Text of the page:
North Carolina marine debris action plan made public

North Carolina


(WNCT) Taking out the trash that litters and degrades the North Carolina coast is the goal of a new action plan developed by a diverse group of partners.

The North Carolina Marine Debris Action Plan includes a number of tangible steps that need to be taken over the next five years to both prevent and remove marine debris along the coast.

The plan was developed by the North Carolina Coastal Federation, N.C. Coastal Reserve, N.C. Division of Coastal Management, N.C. Sea Grant, N.C. Wildlife Resources Commission, Coastal Carolina Riverwatch and N.C. Marine Debris Symposium.

An evaluation of past and current attempts to reduce marine debris on North Carolina’s coast as well as stakeholder input provided during workshops, professional meetings and online surveys were used to develop the plan.

“The problem of marine debris is widespread and persistent along our coast,” said Sara Hallas, a coastal education coordinator with the federation. “It is so bad in some places after recent hurricanes that you can walk over saltmarshes on washed-up docks and not get your feet wet,” she said.

In 2019, nearly 400,000 pounds of trash was removed by paid contractors from coastal waterways and marshes.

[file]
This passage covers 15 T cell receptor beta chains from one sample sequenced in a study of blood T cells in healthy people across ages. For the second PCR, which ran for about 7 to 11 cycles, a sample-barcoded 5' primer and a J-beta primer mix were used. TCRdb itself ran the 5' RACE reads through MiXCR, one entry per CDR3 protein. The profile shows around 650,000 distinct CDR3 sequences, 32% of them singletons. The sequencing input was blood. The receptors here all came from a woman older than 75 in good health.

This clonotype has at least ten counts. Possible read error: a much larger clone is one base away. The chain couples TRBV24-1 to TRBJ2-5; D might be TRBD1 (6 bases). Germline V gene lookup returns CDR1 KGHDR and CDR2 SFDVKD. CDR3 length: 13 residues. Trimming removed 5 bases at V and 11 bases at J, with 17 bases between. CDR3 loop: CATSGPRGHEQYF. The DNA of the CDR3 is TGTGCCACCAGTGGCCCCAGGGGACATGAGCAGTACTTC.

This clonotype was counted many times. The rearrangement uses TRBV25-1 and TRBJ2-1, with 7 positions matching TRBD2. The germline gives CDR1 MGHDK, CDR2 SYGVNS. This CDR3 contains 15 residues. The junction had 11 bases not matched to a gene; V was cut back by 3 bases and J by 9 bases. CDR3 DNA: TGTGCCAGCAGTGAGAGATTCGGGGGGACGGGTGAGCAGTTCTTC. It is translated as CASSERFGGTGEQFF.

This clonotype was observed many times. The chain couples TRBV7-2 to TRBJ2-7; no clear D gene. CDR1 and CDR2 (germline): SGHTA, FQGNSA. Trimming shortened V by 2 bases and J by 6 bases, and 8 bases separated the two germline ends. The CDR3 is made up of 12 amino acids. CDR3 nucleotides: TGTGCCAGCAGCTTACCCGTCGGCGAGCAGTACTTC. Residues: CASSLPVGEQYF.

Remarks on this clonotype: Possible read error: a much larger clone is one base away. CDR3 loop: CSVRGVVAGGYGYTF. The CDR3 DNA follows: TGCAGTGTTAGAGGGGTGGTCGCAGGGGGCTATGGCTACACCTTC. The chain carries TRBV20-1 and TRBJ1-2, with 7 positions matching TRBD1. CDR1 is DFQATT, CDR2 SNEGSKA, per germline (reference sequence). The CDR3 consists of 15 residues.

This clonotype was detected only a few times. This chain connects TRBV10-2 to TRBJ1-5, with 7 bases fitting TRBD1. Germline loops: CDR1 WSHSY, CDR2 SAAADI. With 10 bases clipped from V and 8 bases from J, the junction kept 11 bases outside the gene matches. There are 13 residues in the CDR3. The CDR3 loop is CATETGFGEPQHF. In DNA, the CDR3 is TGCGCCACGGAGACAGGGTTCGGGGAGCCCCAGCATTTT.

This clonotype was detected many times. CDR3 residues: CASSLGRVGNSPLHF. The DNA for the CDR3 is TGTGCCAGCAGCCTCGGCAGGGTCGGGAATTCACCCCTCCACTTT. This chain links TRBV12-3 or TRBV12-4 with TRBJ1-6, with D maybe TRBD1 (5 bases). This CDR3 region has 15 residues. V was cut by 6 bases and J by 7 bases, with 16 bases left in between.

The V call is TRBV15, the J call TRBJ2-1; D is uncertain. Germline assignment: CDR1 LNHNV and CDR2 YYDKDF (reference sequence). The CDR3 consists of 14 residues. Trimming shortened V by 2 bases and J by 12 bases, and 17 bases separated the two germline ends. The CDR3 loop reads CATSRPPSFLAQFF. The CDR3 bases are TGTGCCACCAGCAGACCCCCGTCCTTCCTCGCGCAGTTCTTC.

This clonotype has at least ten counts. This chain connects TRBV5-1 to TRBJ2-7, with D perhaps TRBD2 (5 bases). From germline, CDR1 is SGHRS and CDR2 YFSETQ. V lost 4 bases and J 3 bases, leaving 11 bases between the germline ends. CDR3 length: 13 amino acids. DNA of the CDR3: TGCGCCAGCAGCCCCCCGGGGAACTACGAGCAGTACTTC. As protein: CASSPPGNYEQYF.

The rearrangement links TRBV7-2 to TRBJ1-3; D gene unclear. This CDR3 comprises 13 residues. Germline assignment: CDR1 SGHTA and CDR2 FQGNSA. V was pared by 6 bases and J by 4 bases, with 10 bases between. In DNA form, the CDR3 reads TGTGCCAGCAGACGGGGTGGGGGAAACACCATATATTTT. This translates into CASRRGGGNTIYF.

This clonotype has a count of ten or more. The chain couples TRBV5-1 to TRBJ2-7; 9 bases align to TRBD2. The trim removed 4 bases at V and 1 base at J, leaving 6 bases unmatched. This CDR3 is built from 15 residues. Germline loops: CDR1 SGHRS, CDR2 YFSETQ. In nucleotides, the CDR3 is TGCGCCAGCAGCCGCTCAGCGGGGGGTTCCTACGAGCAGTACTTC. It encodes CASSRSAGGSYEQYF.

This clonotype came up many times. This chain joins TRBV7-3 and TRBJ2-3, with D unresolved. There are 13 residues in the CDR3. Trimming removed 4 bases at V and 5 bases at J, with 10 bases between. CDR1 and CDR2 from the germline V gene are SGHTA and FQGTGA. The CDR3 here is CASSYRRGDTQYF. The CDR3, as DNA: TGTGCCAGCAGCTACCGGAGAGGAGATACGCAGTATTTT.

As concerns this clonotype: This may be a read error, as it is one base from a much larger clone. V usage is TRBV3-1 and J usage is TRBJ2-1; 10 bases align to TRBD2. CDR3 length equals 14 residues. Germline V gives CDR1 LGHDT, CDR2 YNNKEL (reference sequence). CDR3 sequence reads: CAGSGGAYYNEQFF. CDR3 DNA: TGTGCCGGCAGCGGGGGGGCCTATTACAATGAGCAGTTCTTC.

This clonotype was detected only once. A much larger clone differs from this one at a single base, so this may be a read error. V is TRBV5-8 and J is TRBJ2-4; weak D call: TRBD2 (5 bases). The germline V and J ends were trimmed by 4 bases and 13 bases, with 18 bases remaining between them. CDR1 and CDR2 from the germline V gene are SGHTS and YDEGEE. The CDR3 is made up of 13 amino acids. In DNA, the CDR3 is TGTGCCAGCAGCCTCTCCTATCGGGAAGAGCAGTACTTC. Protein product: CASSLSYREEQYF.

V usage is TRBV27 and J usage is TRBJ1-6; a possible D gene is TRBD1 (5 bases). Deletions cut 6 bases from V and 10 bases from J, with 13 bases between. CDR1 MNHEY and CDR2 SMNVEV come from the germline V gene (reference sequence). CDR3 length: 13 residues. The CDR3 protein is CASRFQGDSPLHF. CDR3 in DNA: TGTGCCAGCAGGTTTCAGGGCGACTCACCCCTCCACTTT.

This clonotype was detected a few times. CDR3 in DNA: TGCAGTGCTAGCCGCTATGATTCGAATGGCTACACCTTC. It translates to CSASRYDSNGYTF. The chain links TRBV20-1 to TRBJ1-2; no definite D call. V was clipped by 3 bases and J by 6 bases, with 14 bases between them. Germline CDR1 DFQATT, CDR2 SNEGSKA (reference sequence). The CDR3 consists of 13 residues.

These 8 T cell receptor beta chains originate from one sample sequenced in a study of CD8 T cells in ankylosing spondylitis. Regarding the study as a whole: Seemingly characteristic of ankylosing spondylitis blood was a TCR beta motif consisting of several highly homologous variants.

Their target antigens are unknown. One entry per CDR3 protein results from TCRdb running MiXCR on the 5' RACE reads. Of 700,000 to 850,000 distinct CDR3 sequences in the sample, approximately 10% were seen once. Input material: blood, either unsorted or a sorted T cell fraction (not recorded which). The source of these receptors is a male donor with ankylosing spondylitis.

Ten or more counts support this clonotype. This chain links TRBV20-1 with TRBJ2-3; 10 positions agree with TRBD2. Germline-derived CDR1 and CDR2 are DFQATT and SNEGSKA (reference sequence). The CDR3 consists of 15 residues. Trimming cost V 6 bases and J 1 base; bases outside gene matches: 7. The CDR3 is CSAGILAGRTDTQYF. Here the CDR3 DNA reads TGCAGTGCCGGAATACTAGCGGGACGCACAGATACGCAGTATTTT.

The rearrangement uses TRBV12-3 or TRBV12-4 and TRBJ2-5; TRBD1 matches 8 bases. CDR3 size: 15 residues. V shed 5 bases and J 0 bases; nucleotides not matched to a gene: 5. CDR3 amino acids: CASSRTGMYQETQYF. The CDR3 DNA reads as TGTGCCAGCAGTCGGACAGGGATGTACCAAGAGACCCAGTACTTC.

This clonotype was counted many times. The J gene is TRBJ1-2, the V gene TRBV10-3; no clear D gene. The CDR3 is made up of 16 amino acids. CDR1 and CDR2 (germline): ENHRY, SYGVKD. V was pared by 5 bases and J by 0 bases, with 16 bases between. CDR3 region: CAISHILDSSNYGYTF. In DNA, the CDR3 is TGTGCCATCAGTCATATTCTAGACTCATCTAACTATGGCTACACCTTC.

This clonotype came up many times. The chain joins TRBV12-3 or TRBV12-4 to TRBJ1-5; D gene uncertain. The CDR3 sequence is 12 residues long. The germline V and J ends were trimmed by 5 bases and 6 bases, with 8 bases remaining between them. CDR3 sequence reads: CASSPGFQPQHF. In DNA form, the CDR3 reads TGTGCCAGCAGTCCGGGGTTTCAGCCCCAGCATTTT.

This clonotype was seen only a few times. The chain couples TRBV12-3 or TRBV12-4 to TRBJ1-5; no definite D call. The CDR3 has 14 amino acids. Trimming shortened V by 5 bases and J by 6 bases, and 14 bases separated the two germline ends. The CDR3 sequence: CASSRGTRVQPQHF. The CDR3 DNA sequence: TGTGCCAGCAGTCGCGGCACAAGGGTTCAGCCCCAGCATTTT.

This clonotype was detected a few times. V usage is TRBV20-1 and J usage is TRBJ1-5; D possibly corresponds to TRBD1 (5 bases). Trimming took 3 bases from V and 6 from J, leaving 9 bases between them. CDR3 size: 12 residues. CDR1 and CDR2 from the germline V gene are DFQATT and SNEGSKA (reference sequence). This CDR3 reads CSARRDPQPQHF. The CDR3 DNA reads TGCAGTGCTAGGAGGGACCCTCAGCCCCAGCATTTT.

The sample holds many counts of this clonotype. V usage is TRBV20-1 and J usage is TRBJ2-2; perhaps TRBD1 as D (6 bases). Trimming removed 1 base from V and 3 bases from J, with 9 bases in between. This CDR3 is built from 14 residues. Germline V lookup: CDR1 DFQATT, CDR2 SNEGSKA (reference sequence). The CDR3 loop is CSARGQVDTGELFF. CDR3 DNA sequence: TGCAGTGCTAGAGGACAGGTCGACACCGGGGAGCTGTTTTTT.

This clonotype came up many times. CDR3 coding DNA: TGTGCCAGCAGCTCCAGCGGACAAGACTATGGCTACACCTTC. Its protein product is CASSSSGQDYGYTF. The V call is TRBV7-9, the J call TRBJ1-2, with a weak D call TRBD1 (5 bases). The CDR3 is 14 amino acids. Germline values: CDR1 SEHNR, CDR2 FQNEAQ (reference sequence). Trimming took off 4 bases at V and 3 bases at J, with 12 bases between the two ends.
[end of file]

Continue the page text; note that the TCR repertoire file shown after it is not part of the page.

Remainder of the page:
This trash included hazardous materials such as chemically treated dock debris, abandoned boats, and household chemicals. 

“The plan provides a list of actions that need to be taken over the next five years in an effort to create a North Carolina coast that is free of marine debris,” said Hallas.

The plan will be used by a leadership group that will encourage that the actions listed in the plan are taken.

This includes working to obtain better construction practices to reduce marine debris caused by storms and flooding, expanded volunteer cleanups, dedicated funding to hire contractors to clean up our public waterways and lands on an annual basis, prevention and removal of abandoned vessels, and strategic research and monitoring to evaluate progress in reducing debris over time.

The plan also calls for the development of a new public awareness and education strategy that will use existing resources to target key audiences that can help reduce marine debris within N.C.

The plan will be presented at N.C. Marine Debris Symposium is being held this week in Beaufort.

The Action Plan will be complementary to the Southeast Regional Marine Debris Plan, coordinated by the National Oceanic and Atmospheric Administration’s Marine Debris Program.

Full N.C. Marine Debris Plan is available now and can be accessed at

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